High schoolers have a new option for gaining admission to three campuses of the University of Nebraska system.
First-year applicants can now get in by submitting a GPA of 3.0 or higher.
Under the former rules, applicants to the University of Nebraska-Lincoln, the University of Nebraska at Omaha or the University of Nebraska at Kearney had to either:
- Score 20 or higher on the ACT or 1030 or higher on the SAT Critical Reading and Math sections.
- Rank in the top half of their high school graduating class.
The University of Nebraska Board of Regents unanimously approved adding the third option Friday.
Applicants now have two options for gaining assured admission without test scores. It takes effect immediately, according to UNL spokeswoman Leslie Reed. Regardless of which of the three options applicants choose, they must also have taken certain core courses in high school.
The change was prompted in part by some school districts in Nebraska and across the country eliminating class rank, according to Abby Freeman, UNL’s director of admissions.
Under the former rules, the only option for a student to gain assured admission without a rank would be to submit test scores.
“As we are seeing more and more high schools move away from a class ranking system, that really narrowed down, on that performance requirement, to only a test score,” Freeman said. “And we felt that that was, perhaps, limiting some really talented scholars from gaining assured admission to one of our institutions.”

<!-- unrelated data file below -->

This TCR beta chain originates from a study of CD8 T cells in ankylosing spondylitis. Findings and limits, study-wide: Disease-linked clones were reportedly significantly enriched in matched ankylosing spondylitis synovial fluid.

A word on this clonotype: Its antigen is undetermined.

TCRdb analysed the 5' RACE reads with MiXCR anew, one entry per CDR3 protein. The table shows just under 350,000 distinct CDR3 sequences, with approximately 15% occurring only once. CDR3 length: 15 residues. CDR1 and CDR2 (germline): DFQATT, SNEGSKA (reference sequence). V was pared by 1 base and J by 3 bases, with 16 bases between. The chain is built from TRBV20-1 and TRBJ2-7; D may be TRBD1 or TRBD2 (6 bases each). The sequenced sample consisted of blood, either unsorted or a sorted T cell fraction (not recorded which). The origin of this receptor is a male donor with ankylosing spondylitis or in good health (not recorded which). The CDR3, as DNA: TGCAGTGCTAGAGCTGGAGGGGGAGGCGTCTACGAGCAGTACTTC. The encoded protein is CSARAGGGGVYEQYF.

The change comes amid a national debate about the reliance on test scores for admission.
While the creators of the ACT and SAT maintain that their tests are reliable predictors of college success, critics contend the opposite. Many colleges and universities have made test scores optional on grounds that judging students on test scores discriminates on the basis of a student’s race or their parents’ income or education level.
Education watchers have their eyes on the giant University of California system, which is examining whether to continue using test scores in admissions.
This week, a faculty task force that studied UC’s admissions recommended continued use. The task force concluded that test scores are reliable predictors of success, and they expressed concern over how to fairly evaluate a student who submitted test scores relative to one who did not.
Freeman said admissions officers at the three Nebraska schools are comfortable about adding the GPA option.
“That 3.0 was really the GPA where we felt we were bringing students to the institution who were going to succeed and graduate from our institutions,” she said.
She said she doesn’t consider the university system to be “test optional” because it still asks students to submit test scores for scholarships and other aid.
Dusty Newton, UNK’s director of admissions, said he doesn’t expect the change to result in a surge of applicants.
But he said the change was necessary in light of school districts such as Millard eliminating class rank.
“So we really needed to get this GPA into our admission requirements because there are lots of schools out there that don’t rank,” Newton said.